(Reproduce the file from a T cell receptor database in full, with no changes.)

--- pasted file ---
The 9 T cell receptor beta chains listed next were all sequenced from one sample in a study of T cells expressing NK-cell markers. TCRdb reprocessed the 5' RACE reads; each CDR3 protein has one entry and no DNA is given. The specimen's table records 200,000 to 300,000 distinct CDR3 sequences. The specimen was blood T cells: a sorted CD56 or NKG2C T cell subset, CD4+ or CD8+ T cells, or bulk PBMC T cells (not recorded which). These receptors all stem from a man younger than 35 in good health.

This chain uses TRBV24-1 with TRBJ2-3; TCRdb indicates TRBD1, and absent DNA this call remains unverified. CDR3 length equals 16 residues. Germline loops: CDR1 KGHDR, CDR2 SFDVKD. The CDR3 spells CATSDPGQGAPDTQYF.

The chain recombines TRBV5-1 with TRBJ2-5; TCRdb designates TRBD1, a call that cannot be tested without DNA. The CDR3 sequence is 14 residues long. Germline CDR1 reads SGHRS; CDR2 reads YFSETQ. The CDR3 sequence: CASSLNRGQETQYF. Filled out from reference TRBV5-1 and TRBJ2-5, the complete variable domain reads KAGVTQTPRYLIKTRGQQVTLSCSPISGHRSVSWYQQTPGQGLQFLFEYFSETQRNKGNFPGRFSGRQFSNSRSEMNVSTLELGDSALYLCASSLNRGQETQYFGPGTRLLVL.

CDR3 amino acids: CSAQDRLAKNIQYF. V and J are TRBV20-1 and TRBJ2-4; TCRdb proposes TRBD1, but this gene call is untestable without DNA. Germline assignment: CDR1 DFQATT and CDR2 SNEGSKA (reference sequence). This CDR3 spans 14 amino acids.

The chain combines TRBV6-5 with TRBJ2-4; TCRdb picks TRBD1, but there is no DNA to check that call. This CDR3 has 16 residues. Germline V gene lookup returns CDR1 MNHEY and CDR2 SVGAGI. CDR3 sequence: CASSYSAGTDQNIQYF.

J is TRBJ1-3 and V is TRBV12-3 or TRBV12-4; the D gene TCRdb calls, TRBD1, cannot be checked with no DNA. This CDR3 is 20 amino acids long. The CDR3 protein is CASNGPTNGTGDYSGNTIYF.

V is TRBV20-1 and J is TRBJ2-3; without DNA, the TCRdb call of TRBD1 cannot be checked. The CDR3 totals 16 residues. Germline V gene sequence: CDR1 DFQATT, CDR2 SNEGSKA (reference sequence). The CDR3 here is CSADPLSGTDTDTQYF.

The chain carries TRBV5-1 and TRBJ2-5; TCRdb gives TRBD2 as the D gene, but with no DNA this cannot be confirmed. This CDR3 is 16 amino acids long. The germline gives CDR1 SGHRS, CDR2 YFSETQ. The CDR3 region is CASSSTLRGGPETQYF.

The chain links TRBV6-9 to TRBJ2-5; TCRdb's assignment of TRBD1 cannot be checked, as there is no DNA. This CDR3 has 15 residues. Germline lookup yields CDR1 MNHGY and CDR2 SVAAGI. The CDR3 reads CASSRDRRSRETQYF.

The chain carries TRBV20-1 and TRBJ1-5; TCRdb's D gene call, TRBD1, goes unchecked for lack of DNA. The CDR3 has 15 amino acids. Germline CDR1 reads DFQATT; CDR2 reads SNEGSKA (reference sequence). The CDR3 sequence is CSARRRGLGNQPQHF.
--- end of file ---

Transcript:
The 9 T cell receptor beta chains listed next were all sequenced from one sample in a study of T cells expressing NK-cell markers. TCRdb reprocessed the 5' RACE reads; each CDR3 protein has one entry and no DNA is given. The specimen's table records 200,000 to 300,000 distinct CDR3 sequences. The specimen was blood T cells: a sorted CD56 or NKG2C T cell subset, CD4+ or CD8+ T cells, or bulk PBMC T cells (not recorded which). These receptors all stem from a man younger than 35 in good health.

This chain uses TRBV24-1 with TRBJ2-3; TCRdb indicates TRBD1, and absent DNA this call remains unverified. CDR3 length equals 16 residues. Germline loops: CDR1 KGHDR, CDR2 SFDVKD. The CDR3 spells CATSDPGQGAPDTQYF.

The chain recombines TRBV5-1 with TRBJ2-5; TCRdb designates TRBD1, a call that cannot be tested without DNA. The CDR3 sequence is 14 residues long. Germline CDR1 reads SGHRS; CDR2 reads YFSETQ. The CDR3 sequence: CASSLNRGQETQYF. Filled out from reference TRBV5-1 and TRBJ2-5, the complete variable domain reads KAGVTQTPRYLIKTRGQQVTLSCSPISGHRSVSWYQQTPGQGLQFLFEYFSETQRNKGNFPGRFSGRQFSNSRSEMNVSTLELGDSALYLCASSLNRGQETQYFGPGTRLLVL.

CDR3 amino acids: CSAQDRLAKNIQYF. V and J are TRBV20-1 and TRBJ2-4; TCRdb proposes TRBD1, but this gene call is untestable without DNA. Germline assignment: CDR1 DFQATT and CDR2 SNEGSKA (reference sequence). This CDR3 spans 14 amino acids.

The chain combines TRBV6-5 with TRBJ2-4; TCRdb picks TRBD1, but there is no DNA to check that call. This CDR3 has 16 residues. Germline V gene lookup returns CDR1 MNHEY and CDR2 SVGAGI. CDR3 sequence: CASSYSAGTDQNIQYF.

J is TRBJ1-3 and V is TRBV12-3 or TRBV12-4; the D gene TCRdb calls, TRBD1, cannot be checked with no DNA. This CDR3 is 20 amino acids long. The CDR3 protein is CASNGPTNGTGDYSGNTIYF.

V is TRBV20-1 and J is TRBJ2-3; without DNA, the TCRdb call of TRBD1 cannot be checked. The CDR3 totals 16 residues. Germline V gene sequence: CDR1 DFQATT, CDR2 SNEGSKA (reference sequence). The CDR3 here is CSADPLSGTDTDTQYF.

The chain carries TRBV5-1 and TRBJ2-5; TCRdb gives TRBD2 as the D gene, but with no DNA this cannot be confirmed. This CDR3 is 16 amino acids long. The germline gives CDR1 SGHRS, CDR2 YFSETQ. The CDR3 region is CASSSTLRGGPETQYF.

The chain links TRBV6-9 to TRBJ2-5; TCRdb's assignment of TRBD1 cannot be checked, as there is no DNA. This CDR3 has 15 residues. Germline lookup yields CDR1 MNHGY and CDR2 SVAAGI. The CDR3 reads CASSRDRRSRETQYF.

The chain carries TRBV20-1 and TRBJ1-5; TCRdb's D gene call, TRBD1, goes unchecked for lack of DNA. The CDR3 has 15 amino acids. Germline CDR1 reads DFQATT; CDR2 reads SNEGSKA (reference sequence). The CDR3 sequence is CSARRRGLGNQPQHF.